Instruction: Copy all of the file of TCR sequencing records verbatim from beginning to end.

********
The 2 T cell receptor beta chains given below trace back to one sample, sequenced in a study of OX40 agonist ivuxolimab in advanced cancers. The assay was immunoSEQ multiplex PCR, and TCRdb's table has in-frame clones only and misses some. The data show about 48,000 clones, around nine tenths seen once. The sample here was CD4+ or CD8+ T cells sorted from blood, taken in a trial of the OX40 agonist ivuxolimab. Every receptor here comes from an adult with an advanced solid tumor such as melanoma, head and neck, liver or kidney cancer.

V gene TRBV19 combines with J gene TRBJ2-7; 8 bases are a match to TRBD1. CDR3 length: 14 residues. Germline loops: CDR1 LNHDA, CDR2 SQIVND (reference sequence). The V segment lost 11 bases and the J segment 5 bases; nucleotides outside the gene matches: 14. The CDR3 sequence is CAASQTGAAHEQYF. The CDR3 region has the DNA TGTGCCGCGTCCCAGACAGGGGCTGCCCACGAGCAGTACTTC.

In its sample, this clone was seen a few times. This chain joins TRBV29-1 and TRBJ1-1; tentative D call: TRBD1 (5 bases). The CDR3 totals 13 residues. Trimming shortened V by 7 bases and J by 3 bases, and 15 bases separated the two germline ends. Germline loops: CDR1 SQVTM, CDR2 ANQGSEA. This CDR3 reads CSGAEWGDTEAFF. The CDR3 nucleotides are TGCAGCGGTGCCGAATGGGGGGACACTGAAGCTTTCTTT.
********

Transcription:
The 2 T cell receptor beta chains given below trace back to one sample, sequenced in a study of OX40 agonist ivuxolimab in advanced cancers. The assay was immunoSEQ multiplex PCR, and TCRdb's table has in-frame clones only and misses some. The data show about 48,000 clones, around nine tenths seen once. The sample here was CD4+ or CD8+ T cells sorted from blood, taken in a trial of the OX40 agonist ivuxolimab. Every receptor here comes from an adult with an advanced solid tumor such as melanoma, head and neck, liver or kidney cancer.

V gene TRBV19 combines with J gene TRBJ2-7; 8 bases are a match to TRBD1. CDR3 length: 14 residues. Germline loops: CDR1 LNHDA, CDR2 SQIVND (reference sequence). The V segment lost 11 bases and the J segment 5 bases; nucleotides outside the gene matches: 14. The CDR3 sequence is CAASQTGAAHEQYF. The CDR3 region has the DNA TGTGCCGCGTCCCAGACAGGGGCTGCCCACGAGCAGTACTTC.

In its sample, this clone was seen a few times. This chain joins TRBV29-1 and TRBJ1-1; tentative D call: TRBD1 (5 bases). The CDR3 totals 13 residues. Trimming shortened V by 7 bases and J by 3 bases, and 15 bases separated the two germline ends. Germline loops: CDR1 SQVTM, CDR2 ANQGSEA. This CDR3 reads CSGAEWGDTEAFF. The CDR3 nucleotides are TGCAGCGGTGCCGAATGGGGGGACACTGAAGCTTTCTTT.